Lacklustre investment in the Eurozone: Is there a puzzle?

Marco Buti, Philipp Mohl 04 June 2014

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On the importance of investment for the Eurozone economy

According to the European Commission’s most recent forecast, real economic activity in the Eurozone is expected to recover at a moderate pace until 2015, and to remain significantly weaker than in the US (European Commission 2014a).

One driving factor behind the differences in the growth outlook for the Eurozone and the US is investment. Investment constitutes an important component of aggregate demand, accounting for around 20% of real GDP in the Eurozone (21% of GDP in the US). So it comes as no surprise that the sharp fall in investment following the financial turmoil in 2008 contributed substantially to the severe economic downturn in the Eurozone. Investment is now picking up, but only slowly. While the investment to GDP ratio is projected to go back to its long-term average in the US, it is set to remain below it in most Eurozone Member States until 2015, with the shortfall particularly large in the more peripheral countries (see Figure 1).

Figure 1. Developments of real gross fixed capital formation to GDP ratios

Source: European Commission.
Note: The group of stressed countries consists of Greece, Ireland, Italy, Portugal, and Spain.

Weak investment spending has important consequences for the short-term outlook via its impact on aggregate demand. But it also has important consequences for medium-term growth via its impact on the capital stock, thus affecting medium-term productivity prospects through the diffusion of new technologies and innovation. We estimate that a 5 percentage-point reduction in the investment rate leads to a reduction in potential growth of nearly 0.5%.1

It’s the accelerator, stupid! Or is it?

The sluggish growth outlook is clearly hampering investment through the traditional accelerator effect (Chirinko 1993). Accelerator models relating investment to GDP usually show a reasonably good fit for the Eurozone (see Figure 2). Of course, the accelerator model should not necessarily be interpreted as showing causality running from GDP growth to investment. But overall, it is clear that lower GDP growth compared with previous cycles has reduced the need for businesses to expand capacity.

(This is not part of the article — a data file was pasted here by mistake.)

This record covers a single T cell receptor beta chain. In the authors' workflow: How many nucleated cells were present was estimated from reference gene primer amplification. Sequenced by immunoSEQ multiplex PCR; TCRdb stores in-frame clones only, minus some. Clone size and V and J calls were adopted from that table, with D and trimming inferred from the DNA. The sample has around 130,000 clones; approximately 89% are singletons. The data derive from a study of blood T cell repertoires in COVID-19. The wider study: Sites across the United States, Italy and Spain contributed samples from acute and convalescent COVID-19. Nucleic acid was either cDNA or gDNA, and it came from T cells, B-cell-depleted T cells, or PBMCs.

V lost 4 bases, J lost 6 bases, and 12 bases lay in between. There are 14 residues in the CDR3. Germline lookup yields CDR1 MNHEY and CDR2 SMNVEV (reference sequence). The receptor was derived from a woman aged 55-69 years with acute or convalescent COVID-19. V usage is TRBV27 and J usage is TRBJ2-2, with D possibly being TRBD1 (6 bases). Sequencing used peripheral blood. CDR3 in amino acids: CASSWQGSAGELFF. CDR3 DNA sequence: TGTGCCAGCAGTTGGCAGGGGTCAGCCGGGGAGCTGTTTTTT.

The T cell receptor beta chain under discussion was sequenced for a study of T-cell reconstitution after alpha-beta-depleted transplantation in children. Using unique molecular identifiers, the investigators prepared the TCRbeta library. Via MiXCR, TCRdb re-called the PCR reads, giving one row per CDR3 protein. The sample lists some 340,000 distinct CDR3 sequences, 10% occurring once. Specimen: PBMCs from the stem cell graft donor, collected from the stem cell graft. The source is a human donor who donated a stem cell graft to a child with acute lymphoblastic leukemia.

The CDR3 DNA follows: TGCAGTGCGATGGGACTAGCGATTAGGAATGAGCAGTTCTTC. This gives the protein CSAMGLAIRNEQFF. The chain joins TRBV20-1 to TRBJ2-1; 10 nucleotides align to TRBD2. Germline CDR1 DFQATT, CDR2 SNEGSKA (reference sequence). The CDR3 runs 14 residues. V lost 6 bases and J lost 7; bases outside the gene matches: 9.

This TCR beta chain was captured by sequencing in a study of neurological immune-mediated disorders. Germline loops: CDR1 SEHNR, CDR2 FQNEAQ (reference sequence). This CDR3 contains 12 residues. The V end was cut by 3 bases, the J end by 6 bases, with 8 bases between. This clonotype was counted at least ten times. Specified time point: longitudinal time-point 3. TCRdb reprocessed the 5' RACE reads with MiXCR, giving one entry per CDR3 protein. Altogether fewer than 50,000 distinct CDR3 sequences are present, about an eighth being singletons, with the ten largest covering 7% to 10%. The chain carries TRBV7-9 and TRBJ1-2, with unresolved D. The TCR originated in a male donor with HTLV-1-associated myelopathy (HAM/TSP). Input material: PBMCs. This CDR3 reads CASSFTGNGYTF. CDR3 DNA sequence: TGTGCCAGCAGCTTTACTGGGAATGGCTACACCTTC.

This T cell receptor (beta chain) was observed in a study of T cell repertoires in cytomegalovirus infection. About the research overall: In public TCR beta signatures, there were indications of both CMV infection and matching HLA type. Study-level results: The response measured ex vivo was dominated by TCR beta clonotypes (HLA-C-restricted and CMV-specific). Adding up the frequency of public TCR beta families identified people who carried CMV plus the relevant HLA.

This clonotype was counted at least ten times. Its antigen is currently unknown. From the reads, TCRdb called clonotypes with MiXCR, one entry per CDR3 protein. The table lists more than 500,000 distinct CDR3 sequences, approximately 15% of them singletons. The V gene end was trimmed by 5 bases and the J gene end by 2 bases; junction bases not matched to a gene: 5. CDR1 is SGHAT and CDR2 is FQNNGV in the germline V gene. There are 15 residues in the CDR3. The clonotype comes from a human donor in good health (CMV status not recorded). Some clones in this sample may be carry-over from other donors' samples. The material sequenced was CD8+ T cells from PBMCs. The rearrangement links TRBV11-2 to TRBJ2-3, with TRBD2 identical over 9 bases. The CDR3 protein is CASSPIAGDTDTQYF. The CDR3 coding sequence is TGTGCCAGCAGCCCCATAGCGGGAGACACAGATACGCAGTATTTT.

Figure 2. Investment regressions using the accelerator model for the Eurozone

Source: European Commission.
Note: Estimations based on an EA-12 sample using real gross fixed capital formation to GDP ratios.

One might argue that the weakness of investment is related to the restructuring process of Eurozone economies due to the necessary reduction of overcapacities. In Spain, for instance, it is well known that the crisis has led to a sharp adjustment in the construction sector, resulting in a substantial fall in residential investment. However, lacklustre investment is not limited to the housing sector.

The need to deleverage and reduce overcapacity has weighed on investment in many advanced economies. Commission studies show that deleveraging by households and non-financial corporations can have strong short- and medium-term impacts on the investment rate, as private agents cut investment and other forms of spending to fund the repair of their balance sheets (Cuerpo et al. 2013, Ruscher and Wolff 2012). This is illustrated by the strong negative correlation between the change in corporate investment since the crisis and the accumulation of debt by non-financial corporations in pre-crisis years (see Figure 3).